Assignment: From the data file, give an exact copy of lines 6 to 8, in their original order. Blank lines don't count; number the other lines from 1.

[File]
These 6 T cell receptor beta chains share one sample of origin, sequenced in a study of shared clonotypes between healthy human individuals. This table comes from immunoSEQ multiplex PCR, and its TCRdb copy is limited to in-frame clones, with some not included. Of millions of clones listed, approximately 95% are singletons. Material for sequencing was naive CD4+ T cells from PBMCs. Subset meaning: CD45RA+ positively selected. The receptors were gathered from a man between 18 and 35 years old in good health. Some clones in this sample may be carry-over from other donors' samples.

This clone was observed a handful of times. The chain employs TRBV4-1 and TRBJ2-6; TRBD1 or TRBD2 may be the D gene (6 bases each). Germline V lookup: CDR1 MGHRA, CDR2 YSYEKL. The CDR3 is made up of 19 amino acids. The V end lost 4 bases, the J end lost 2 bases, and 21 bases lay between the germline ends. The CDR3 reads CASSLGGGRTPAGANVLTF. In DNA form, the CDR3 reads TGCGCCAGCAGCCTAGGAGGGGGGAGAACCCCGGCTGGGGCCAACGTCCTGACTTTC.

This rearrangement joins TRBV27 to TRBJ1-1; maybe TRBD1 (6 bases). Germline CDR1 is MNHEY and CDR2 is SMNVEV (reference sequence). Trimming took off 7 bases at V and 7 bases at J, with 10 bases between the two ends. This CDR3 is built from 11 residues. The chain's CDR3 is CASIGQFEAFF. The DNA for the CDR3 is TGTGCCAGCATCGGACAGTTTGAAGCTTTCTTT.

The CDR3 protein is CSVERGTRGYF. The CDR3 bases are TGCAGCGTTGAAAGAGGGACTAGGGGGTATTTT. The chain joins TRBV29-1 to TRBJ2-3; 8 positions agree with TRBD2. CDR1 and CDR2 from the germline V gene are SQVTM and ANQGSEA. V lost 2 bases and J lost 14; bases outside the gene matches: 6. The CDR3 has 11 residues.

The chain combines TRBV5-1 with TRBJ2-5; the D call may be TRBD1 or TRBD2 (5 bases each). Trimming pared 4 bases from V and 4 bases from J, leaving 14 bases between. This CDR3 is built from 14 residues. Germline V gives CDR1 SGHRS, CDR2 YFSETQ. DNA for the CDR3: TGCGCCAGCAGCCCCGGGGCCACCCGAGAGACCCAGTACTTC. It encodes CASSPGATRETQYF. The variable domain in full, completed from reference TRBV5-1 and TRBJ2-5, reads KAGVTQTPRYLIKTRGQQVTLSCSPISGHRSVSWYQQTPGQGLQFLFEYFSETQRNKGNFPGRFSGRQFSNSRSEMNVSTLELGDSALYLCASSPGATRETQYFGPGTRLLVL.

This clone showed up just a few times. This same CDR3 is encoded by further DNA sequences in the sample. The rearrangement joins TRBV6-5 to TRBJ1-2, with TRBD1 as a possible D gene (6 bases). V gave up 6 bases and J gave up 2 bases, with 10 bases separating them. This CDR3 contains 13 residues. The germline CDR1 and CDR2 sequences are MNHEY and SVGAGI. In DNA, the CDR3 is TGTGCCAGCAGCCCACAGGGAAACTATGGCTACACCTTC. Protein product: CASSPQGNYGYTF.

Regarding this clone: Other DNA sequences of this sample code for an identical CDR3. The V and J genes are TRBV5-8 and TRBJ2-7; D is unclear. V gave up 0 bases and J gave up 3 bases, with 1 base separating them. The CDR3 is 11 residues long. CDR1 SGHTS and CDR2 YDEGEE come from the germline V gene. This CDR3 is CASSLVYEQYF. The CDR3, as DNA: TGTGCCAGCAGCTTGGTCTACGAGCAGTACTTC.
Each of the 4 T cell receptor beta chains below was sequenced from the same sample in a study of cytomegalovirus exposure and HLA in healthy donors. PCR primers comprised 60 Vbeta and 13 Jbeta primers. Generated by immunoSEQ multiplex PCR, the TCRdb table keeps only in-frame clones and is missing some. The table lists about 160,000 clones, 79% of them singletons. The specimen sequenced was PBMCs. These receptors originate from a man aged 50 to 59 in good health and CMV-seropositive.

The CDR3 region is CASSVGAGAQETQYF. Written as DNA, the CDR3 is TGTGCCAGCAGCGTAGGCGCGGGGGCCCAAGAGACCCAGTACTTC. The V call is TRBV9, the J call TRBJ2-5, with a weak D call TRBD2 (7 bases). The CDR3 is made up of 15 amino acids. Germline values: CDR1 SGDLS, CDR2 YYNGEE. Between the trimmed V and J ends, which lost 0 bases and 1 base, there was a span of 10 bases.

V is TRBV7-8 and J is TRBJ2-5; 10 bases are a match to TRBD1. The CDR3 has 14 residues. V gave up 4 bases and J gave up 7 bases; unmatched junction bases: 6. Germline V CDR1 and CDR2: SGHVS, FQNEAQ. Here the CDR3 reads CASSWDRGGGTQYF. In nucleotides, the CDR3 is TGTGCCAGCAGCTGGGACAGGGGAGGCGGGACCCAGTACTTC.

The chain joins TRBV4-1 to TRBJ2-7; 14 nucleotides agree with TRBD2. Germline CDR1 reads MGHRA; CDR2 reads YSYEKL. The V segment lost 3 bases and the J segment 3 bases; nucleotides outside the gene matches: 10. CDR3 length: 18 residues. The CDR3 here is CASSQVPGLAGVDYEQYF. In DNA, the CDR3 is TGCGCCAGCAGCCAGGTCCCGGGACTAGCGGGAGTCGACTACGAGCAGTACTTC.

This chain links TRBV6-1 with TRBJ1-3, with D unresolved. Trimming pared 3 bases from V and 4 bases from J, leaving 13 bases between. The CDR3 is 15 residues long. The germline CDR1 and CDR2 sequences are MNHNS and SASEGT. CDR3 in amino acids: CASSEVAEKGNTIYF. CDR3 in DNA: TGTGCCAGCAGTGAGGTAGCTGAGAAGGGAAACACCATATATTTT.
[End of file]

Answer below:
This clone showed up just a few times. This same CDR3 is encoded by further DNA sequences in the sample. The rearrangement joins TRBV6-5 to TRBJ1-2, with TRBD1 as a possible D gene (6 bases). V gave up 6 bases and J gave up 2 bases, with 10 bases separating them. This CDR3 contains 13 residues. The germline CDR1 and CDR2 sequences are MNHEY and SVGAGI. In DNA, the CDR3 is TGTGCCAGCAGCCCACAGGGAAACTATGGCTACACCTTC. Protein product: CASSPQGNYGYTF.

Regarding this clone: Other DNA sequences of this sample code for an identical CDR3. The V and J genes are TRBV5-8 and TRBJ2-7; D is unclear. V gave up 0 bases and J gave up 3 bases, with 1 base separating them. The CDR3 is 11 residues long. CDR1 SGHTS and CDR2 YDEGEE come from the germline V gene. This CDR3 is CASSLVYEQYF. The CDR3, as DNA: TGTGCCAGCAGCTTGGTCTACGAGCAGTACTTC.
Each of the 4 T cell receptor beta chains below was sequenced from the same sample in a study of cytomegalovirus exposure and HLA in healthy donors. PCR primers comprised 60 Vbeta and 13 Jbeta primers. Generated by immunoSEQ multiplex PCR, the TCRdb table keeps only in-frame clones and is missing some. The table lists about 160,000 clones, 79% of them singletons. The specimen sequenced was PBMCs. These receptors originate from a man aged 50 to 59 in good health and CMV-seropositive.